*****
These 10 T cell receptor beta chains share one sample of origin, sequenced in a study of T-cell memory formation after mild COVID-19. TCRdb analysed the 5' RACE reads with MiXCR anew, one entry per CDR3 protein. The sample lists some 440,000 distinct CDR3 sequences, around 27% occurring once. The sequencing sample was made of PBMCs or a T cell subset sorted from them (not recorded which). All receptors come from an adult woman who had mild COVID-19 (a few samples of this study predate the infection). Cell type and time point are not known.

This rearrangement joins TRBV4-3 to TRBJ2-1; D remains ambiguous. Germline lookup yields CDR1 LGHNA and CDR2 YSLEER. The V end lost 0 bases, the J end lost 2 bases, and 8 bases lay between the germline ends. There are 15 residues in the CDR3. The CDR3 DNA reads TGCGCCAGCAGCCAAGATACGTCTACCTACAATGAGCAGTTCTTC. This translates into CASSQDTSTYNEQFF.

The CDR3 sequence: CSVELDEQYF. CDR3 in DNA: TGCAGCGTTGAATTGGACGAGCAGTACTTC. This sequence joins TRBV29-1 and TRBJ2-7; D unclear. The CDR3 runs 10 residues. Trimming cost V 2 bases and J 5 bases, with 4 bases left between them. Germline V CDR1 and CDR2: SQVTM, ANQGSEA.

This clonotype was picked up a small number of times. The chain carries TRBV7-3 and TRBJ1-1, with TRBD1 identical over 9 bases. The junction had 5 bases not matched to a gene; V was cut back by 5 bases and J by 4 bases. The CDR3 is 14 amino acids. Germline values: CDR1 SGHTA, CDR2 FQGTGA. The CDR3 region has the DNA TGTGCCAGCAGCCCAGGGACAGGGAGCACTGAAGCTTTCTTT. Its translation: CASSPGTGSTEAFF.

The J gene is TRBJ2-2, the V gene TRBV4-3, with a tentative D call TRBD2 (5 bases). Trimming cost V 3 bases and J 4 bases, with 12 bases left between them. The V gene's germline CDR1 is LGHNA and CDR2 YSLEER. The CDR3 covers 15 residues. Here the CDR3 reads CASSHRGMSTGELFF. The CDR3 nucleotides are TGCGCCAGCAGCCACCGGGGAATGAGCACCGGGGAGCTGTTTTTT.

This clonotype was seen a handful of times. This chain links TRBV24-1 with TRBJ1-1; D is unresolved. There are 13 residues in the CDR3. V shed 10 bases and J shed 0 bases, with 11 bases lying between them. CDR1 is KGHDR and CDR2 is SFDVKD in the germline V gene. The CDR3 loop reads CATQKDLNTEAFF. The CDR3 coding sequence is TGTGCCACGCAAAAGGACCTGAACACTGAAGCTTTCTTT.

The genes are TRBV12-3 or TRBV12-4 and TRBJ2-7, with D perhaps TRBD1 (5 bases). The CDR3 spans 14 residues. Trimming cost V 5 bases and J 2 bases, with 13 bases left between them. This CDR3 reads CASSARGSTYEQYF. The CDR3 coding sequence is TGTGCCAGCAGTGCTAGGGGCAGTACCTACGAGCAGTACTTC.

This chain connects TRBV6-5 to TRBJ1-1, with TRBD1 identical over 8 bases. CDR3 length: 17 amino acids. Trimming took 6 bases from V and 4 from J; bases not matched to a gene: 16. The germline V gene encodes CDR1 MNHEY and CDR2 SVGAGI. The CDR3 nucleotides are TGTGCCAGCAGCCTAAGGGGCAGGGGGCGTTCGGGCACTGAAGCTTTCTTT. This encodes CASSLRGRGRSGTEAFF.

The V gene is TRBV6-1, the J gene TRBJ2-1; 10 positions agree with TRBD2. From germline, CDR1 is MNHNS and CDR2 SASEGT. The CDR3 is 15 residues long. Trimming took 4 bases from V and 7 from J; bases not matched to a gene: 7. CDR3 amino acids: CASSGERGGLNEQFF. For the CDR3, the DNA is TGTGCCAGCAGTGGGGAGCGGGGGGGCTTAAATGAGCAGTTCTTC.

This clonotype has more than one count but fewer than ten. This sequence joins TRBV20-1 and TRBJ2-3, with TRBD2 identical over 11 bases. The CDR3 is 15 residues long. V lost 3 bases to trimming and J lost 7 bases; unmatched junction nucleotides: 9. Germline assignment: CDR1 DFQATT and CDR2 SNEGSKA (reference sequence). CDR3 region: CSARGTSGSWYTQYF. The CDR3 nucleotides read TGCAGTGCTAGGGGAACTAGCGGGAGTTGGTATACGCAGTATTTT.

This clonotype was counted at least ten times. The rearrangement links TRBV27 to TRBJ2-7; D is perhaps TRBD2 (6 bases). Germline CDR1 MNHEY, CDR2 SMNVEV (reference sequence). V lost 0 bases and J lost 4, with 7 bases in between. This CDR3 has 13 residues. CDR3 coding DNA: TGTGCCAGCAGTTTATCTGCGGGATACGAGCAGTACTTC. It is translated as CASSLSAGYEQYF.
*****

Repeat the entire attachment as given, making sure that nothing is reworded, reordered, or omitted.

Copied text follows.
These 10 T cell receptor beta chains share one sample of origin, sequenced in a study of T-cell memory formation after mild COVID-19. TCRdb analysed the 5' RACE reads with MiXCR anew, one entry per CDR3 protein. The sample lists some 440,000 distinct CDR3 sequences, around 27% occurring once. The sequencing sample was made of PBMCs or a T cell subset sorted from them (not recorded which). All receptors come from an adult woman who had mild COVID-19 (a few samples of this study predate the infection). Cell type and time point are not known.

This rearrangement joins TRBV4-3 to TRBJ2-1; D remains ambiguous. Germline lookup yields CDR1 LGHNA and CDR2 YSLEER. The V end lost 0 bases, the J end lost 2 bases, and 8 bases lay between the germline ends. There are 15 residues in the CDR3. The CDR3 DNA reads TGCGCCAGCAGCCAAGATACGTCTACCTACAATGAGCAGTTCTTC. This translates into CASSQDTSTYNEQFF.

The CDR3 sequence: CSVELDEQYF. CDR3 in DNA: TGCAGCGTTGAATTGGACGAGCAGTACTTC. This sequence joins TRBV29-1 and TRBJ2-7; D unclear. The CDR3 runs 10 residues. Trimming cost V 2 bases and J 5 bases, with 4 bases left between them. Germline V CDR1 and CDR2: SQVTM, ANQGSEA.

This clonotype was picked up a small number of times. The chain carries TRBV7-3 and TRBJ1-1, with TRBD1 identical over 9 bases. The junction had 5 bases not matched to a gene; V was cut back by 5 bases and J by 4 bases. The CDR3 is 14 amino acids. Germline values: CDR1 SGHTA, CDR2 FQGTGA. The CDR3 region has the DNA TGTGCCAGCAGCCCAGGGACAGGGAGCACTGAAGCTTTCTTT. Its translation: CASSPGTGSTEAFF.

The J gene is TRBJ2-2, the V gene TRBV4-3, with a tentative D call TRBD2 (5 bases). Trimming cost V 3 bases and J 4 bases, with 12 bases left between them. The V gene's germline CDR1 is LGHNA and CDR2 YSLEER. The CDR3 covers 15 residues. Here the CDR3 reads CASSHRGMSTGELFF. The CDR3 nucleotides are TGCGCCAGCAGCCACCGGGGAATGAGCACCGGGGAGCTGTTTTTT.

This clonotype was seen a handful of times. This chain links TRBV24-1 with TRBJ1-1; D is unresolved. There are 13 residues in the CDR3. V shed 10 bases and J shed 0 bases, with 11 bases lying between them. CDR1 is KGHDR and CDR2 is SFDVKD in the germline V gene. The CDR3 loop reads CATQKDLNTEAFF. The CDR3 coding sequence is TGTGCCACGCAAAAGGACCTGAACACTGAAGCTTTCTTT.

The genes are TRBV12-3 or TRBV12-4 and TRBJ2-7, with D perhaps TRBD1 (5 bases). The CDR3 spans 14 residues. Trimming cost V 5 bases and J 2 bases, with 13 bases left between them. This CDR3 reads CASSARGSTYEQYF. The CDR3 coding sequence is TGTGCCAGCAGTGCTAGGGGCAGTACCTACGAGCAGTACTTC.

This chain connects TRBV6-5 to TRBJ1-1, with TRBD1 identical over 8 bases. CDR3 length: 17 amino acids. Trimming took 6 bases from V and 4 from J; bases not matched to a gene: 16. The germline V gene encodes CDR1 MNHEY and CDR2 SVGAGI. The CDR3 nucleotides are TGTGCCAGCAGCCTAAGGGGCAGGGGGCGTTCGGGCACTGAAGCTTTCTTT. This encodes CASSLRGRGRSGTEAFF.

The V gene is TRBV6-1, the J gene TRBJ2-1; 10 positions agree with TRBD2. From germline, CDR1 is MNHNS and CDR2 SASEGT. The CDR3 is 15 residues long. Trimming took 4 bases from V and 7 from J; bases not matched to a gene: 7. CDR3 amino acids: CASSGERGGLNEQFF. For the CDR3, the DNA is TGTGCCAGCAGTGGGGAGCGGGGGGGCTTAAATGAGCAGTTCTTC.

This clonotype has more than one count but fewer than ten. This sequence joins TRBV20-1 and TRBJ2-3, with TRBD2 identical over 11 bases. The CDR3 is 15 residues long. V lost 3 bases to trimming and J lost 7 bases; unmatched junction nucleotides: 9. Germline assignment: CDR1 DFQATT and CDR2 SNEGSKA (reference sequence). CDR3 region: CSARGTSGSWYTQYF. The CDR3 nucleotides read TGCAGTGCTAGGGGAACTAGCGGGAGTTGGTATACGCAGTATTTT.

This clonotype was counted at least ten times. The rearrangement links TRBV27 to TRBJ2-7; D is perhaps TRBD2 (6 bases). Germline CDR1 MNHEY, CDR2 SMNVEV (reference sequence). V lost 0 bases and J lost 4, with 7 bases in between. This CDR3 has 13 residues. CDR3 coding DNA: TGTGCCAGCAGTTTATCTGCGGGATACGAGCAGTACTTC. It is translated as CASSLSAGYEQYF.